European court rules Spain broke law in Endesa deal
Judgment backs Brussels crusade against economic nationalism7 March 2008
MADRID - Europe's top court on Thursday condemned Spain for failing to obey a European Commission order to remove conditions imposed on German power giant E.ON's takeover bid for leading Spanish electricity company Endesa.
The European Commission deemed the provisos imposed by the National Energy Commission (CNE), which were later modified by the Industry Ministry, breached EC Treaty rules guaranteeing the free movement of capital. Brussels also claims the exclusive right to vet cross-border mergers and acquisitions within the European Union.
After Spain failed to heed two orders to remove the conditions, the Commission filed suit with the European Court of Justice in April of last year.
"The Court finds that by not withdrawing within the periods prescribed a number of conditions imposed by the decisions of the CNE and the [industry] minister, which were found to be incompatible with community law, Spain has failed to fulfil its obligation," the court ruling said.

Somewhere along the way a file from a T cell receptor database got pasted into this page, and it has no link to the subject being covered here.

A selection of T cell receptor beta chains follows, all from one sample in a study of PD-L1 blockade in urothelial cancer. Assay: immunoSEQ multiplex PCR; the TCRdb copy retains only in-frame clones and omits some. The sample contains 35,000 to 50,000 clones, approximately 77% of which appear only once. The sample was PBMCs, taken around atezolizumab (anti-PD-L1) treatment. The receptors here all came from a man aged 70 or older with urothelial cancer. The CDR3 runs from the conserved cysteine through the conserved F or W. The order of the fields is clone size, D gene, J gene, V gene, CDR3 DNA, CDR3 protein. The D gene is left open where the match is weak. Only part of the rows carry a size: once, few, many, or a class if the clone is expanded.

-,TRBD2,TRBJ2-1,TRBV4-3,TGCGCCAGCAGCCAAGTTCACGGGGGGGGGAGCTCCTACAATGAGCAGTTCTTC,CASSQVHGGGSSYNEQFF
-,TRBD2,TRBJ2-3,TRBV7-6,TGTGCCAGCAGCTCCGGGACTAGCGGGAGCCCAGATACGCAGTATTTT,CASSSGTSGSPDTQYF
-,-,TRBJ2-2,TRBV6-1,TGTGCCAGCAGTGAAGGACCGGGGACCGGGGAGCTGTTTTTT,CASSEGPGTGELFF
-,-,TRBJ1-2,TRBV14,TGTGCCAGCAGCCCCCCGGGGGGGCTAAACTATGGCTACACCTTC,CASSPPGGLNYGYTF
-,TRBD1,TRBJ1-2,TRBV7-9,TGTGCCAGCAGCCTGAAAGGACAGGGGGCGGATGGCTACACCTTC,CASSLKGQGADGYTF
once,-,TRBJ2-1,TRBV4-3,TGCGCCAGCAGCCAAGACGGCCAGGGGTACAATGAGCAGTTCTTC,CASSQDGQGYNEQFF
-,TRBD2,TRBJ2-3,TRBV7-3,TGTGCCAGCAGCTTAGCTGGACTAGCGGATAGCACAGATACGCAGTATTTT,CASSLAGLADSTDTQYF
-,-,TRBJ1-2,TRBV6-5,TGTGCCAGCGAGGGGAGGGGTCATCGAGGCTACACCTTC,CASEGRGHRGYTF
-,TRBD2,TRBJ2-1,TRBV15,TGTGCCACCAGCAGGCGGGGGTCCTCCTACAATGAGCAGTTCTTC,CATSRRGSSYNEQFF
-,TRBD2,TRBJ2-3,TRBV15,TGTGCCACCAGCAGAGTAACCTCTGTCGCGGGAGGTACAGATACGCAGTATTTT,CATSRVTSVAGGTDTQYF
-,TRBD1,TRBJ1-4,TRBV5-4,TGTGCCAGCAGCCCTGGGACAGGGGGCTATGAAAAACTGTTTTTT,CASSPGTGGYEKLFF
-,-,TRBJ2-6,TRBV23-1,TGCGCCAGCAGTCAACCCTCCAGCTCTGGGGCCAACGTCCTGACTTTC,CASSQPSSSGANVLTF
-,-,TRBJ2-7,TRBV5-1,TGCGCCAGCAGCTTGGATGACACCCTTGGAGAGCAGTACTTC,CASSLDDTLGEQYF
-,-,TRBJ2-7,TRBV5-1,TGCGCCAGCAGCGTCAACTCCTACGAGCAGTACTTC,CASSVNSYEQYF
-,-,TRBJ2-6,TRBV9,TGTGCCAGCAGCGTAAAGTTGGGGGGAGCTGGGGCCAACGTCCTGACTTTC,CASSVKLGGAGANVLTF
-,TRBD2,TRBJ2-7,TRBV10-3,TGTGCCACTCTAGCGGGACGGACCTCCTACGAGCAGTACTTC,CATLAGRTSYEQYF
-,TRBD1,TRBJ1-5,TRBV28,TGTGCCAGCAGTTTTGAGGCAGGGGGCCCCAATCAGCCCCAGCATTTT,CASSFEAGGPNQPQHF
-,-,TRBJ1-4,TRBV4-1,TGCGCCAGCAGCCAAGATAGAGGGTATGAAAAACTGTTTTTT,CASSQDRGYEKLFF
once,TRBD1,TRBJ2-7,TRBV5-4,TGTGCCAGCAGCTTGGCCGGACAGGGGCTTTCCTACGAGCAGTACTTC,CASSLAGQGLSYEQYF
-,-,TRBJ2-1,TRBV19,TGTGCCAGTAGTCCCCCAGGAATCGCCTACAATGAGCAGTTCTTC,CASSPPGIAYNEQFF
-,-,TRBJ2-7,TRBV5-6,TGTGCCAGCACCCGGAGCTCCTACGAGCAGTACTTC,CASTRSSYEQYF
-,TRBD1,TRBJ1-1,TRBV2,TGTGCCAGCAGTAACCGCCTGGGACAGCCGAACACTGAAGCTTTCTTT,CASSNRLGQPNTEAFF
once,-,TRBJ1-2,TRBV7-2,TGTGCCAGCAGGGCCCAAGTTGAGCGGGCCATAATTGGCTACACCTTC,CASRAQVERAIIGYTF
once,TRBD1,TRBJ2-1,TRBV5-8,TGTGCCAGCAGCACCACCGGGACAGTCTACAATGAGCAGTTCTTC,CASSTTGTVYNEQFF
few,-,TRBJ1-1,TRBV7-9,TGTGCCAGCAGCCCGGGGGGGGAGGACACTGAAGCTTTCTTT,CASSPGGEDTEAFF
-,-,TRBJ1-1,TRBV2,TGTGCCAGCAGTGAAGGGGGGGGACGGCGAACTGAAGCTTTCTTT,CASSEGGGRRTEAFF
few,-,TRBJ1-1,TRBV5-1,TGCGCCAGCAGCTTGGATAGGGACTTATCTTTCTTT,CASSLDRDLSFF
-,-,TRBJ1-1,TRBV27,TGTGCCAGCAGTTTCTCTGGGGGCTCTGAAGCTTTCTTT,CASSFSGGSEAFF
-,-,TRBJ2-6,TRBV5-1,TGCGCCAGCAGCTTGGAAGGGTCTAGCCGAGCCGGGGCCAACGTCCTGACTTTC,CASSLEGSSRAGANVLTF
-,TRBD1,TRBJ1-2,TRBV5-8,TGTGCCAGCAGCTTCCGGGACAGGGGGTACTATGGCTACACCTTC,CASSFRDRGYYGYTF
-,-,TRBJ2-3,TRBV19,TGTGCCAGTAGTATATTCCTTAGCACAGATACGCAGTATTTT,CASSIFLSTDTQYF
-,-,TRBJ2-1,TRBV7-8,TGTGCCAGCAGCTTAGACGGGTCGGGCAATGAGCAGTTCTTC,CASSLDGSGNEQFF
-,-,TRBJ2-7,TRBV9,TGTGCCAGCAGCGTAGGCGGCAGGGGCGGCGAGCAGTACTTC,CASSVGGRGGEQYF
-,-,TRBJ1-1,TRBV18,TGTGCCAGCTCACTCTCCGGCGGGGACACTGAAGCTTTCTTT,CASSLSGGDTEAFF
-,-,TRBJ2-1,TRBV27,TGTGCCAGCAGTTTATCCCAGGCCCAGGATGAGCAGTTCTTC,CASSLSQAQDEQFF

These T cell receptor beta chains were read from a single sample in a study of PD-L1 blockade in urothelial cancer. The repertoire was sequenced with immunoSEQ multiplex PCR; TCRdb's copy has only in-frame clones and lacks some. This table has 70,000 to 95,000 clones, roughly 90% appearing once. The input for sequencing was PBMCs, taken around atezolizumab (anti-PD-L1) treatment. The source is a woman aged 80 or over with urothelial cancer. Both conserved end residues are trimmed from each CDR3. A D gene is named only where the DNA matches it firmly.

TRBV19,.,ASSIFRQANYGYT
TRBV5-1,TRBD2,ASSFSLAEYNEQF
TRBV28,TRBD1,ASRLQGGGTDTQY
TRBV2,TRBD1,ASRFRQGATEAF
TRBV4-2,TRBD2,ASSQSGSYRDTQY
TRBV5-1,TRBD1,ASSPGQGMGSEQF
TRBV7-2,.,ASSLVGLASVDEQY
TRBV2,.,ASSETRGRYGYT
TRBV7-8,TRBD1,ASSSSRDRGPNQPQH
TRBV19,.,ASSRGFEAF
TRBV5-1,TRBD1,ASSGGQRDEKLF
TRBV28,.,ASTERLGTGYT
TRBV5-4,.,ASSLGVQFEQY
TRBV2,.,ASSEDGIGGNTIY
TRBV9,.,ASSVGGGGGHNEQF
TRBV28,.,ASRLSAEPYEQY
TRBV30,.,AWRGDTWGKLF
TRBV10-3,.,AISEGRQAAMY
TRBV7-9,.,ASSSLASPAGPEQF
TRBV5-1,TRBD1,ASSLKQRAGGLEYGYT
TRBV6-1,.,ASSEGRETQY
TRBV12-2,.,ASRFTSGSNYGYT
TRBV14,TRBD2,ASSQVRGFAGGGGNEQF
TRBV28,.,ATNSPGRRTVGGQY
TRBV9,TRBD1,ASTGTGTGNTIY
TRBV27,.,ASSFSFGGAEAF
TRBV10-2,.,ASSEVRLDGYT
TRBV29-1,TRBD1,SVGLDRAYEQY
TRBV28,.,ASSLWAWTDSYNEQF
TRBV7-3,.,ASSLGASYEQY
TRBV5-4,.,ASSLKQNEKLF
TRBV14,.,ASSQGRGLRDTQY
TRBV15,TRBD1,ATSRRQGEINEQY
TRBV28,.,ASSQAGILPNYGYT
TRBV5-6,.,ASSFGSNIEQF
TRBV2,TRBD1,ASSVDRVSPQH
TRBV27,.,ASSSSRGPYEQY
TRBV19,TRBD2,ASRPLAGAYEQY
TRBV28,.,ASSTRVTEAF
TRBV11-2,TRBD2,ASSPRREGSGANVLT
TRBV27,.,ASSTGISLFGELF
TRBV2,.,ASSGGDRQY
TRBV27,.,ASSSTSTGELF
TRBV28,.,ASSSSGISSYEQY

The EC, which has been fighting against economic nationalism, welcomed the decision.
"The court ruling today [Thursday] confirms that member states cannot deprive businesses and consumers of the benefits of a single market," EC spokesman Jonathan Todd said. "We would expect Spain and all other member states to take due note of this ruling and respect community law."
The Spanish government accepted the ruling. Spain had argued the conditions were imposed to safeguard the country's energy needs as allowed for under EC rules.
Economy Minister Pedro Solbes said yesterday there were contradictions in the EU's regulations, which he described as extremely complex. "If there is no room for manoeuvre [on the rules] for Spain, there shouldn't be for anyone," he said.
E.ON's bid failed and Endesa was eventually taken over by Italy's Enel and Spanish conglomerate Acciona. The CNE imposed provisos on Enel and Acciona's joint takeover, which the Commission also deemed illegal, prompting another legal case against Spain.
"A member state cannot plead the alleged unlawfulness of a decision addressed to it as a defence to an action for failure to fulfil obligations," the court said in its ruling on the E.ON case.
Todd confirmed yesterday that Spain had asked the Court of Justice to impose "interim measures" while it rules on the Enel-Acciona case. The Spanish government is seeking to be allowed to rule on European deals which it believes could put its energy supply at risk.
The Court also ruled Spain was still obliged to obey Brussels even though E.ON's bid failed. "The fact that E.ON's public offer failed does not necessarily mean that it was absolutely impossible to implement the [Commission's] decisions."
[Copyright EL PAÍS 2008]